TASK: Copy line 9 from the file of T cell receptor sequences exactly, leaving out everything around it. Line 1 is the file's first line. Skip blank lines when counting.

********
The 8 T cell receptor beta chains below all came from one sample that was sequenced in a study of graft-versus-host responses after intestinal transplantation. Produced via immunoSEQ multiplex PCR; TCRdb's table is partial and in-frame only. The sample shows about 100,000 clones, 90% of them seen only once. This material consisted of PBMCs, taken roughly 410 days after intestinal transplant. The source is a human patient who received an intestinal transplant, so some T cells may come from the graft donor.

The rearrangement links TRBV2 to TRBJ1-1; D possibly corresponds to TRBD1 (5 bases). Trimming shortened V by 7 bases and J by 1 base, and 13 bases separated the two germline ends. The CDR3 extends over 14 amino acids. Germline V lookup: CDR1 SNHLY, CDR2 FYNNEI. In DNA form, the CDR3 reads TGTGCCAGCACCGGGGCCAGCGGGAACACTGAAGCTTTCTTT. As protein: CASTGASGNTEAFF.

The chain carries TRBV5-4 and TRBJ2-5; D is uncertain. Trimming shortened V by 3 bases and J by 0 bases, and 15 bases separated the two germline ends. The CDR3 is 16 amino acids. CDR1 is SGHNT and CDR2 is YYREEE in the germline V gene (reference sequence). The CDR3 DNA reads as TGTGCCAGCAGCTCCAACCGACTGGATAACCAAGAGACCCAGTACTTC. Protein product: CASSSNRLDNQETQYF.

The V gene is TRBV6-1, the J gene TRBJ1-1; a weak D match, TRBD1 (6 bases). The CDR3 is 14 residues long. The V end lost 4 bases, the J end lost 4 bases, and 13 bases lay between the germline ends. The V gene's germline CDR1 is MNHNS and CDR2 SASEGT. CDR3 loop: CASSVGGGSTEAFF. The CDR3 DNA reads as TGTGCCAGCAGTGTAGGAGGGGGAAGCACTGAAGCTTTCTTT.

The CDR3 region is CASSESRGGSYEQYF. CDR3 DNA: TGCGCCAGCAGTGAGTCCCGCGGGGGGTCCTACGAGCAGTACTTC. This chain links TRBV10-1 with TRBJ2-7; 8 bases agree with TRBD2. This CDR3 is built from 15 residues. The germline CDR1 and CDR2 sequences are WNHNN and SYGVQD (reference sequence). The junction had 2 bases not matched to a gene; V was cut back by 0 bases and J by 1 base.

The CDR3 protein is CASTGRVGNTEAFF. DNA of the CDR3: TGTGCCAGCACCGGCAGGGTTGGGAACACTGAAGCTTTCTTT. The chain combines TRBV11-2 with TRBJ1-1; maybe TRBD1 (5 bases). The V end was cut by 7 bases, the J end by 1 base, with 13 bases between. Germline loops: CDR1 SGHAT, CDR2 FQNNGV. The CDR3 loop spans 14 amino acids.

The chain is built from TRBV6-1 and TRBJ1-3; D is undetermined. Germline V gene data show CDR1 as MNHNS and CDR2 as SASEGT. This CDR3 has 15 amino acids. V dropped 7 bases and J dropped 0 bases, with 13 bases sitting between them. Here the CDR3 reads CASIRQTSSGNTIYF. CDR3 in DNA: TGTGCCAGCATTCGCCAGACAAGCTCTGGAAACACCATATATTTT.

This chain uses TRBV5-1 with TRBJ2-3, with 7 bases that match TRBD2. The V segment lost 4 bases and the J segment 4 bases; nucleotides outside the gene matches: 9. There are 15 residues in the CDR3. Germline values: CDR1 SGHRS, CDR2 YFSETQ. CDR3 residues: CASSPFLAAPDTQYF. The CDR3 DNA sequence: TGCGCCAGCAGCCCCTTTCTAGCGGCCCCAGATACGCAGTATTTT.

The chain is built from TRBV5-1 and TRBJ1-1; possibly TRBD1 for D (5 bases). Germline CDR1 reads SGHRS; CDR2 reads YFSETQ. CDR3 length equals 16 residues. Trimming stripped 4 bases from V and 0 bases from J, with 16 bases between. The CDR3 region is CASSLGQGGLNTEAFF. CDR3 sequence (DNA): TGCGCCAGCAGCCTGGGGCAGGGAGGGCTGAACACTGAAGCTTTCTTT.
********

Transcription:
The chain is built from TRBV5-1 and TRBJ1-1; possibly TRBD1 for D (5 bases). Germline CDR1 reads SGHRS; CDR2 reads YFSETQ. CDR3 length equals 16 residues. Trimming stripped 4 bases from V and 0 bases from J, with 16 bases between. The CDR3 region is CASSLGQGGLNTEAFF. CDR3 sequence (DNA): TGCGCCAGCAGCCTGGGGCAGGGAGGGCTGAACACTGAAGCTTTCTTT.